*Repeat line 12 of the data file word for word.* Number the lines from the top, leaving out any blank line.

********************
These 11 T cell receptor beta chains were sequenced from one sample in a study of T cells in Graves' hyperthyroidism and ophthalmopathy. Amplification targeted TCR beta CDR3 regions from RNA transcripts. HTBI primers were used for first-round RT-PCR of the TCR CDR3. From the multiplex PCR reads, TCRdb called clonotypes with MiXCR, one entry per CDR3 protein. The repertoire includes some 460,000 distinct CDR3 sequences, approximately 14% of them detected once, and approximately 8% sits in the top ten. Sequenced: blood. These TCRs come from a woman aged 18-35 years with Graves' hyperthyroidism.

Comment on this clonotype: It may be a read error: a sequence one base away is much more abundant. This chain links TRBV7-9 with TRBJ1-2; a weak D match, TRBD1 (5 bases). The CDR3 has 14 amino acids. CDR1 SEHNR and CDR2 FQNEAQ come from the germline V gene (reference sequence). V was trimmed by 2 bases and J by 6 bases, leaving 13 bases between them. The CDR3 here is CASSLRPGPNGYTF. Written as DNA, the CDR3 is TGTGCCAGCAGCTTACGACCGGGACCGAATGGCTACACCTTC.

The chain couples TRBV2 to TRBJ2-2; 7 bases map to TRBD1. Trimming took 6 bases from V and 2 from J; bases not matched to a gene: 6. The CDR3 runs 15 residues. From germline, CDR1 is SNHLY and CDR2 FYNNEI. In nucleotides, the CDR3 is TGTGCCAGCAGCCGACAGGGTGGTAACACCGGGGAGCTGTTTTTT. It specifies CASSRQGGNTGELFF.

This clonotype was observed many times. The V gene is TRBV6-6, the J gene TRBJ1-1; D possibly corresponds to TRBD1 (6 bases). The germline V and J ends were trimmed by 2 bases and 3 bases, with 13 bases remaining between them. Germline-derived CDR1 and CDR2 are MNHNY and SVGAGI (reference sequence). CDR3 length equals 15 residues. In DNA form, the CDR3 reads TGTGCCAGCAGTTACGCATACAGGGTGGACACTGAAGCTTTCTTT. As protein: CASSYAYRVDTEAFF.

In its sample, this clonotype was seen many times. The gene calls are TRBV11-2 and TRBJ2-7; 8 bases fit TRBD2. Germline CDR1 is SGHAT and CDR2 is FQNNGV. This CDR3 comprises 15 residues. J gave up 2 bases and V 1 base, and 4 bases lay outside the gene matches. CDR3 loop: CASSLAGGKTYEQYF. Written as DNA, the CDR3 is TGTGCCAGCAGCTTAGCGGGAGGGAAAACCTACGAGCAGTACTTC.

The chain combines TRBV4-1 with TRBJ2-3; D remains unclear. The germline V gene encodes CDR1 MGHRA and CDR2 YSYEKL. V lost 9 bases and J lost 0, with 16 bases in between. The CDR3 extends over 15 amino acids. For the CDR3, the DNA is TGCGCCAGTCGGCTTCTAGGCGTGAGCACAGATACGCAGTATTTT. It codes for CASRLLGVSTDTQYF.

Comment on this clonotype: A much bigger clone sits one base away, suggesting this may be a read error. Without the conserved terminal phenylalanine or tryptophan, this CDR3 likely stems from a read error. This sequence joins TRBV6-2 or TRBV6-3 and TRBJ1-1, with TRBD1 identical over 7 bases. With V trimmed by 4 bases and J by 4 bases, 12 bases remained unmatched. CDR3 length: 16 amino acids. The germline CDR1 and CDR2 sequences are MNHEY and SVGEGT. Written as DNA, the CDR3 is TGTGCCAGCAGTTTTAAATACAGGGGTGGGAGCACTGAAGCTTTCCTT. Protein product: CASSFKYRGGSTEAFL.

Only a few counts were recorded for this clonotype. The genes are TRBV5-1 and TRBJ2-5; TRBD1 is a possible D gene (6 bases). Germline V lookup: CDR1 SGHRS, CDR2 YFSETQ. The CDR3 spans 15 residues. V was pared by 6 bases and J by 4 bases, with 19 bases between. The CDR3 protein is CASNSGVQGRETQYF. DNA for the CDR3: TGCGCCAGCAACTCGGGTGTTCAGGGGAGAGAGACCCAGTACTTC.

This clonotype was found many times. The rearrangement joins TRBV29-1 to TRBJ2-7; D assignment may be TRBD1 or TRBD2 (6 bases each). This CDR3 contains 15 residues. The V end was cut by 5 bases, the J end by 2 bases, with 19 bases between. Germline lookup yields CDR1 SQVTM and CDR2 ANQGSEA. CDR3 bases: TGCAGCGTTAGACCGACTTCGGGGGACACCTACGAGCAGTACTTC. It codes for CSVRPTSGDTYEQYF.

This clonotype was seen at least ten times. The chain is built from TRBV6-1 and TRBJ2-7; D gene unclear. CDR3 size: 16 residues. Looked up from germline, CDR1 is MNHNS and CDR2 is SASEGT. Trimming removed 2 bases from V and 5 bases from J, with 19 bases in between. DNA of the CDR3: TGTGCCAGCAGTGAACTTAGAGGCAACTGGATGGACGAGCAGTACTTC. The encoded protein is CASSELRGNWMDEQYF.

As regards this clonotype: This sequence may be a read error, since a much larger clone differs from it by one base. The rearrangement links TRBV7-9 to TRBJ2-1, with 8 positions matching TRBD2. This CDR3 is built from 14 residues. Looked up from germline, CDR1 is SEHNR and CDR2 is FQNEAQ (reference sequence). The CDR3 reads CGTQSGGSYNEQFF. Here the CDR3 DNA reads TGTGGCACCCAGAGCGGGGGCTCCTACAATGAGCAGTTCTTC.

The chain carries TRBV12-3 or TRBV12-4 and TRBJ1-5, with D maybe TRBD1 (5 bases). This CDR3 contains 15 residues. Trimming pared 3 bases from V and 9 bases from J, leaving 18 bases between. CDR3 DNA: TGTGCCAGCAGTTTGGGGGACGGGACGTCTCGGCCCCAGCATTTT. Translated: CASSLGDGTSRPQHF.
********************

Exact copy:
The chain carries TRBV12-3 or TRBV12-4 and TRBJ1-5, with D maybe TRBD1 (5 bases). This CDR3 contains 15 residues. Trimming pared 3 bases from V and 9 bases from J, leaving 18 bases between. CDR3 DNA: TGTGCCAGCAGTTTGGGGGACGGGACGTCTCGGCCCCAGCATTTT. Translated: CASSLGDGTSRPQHF.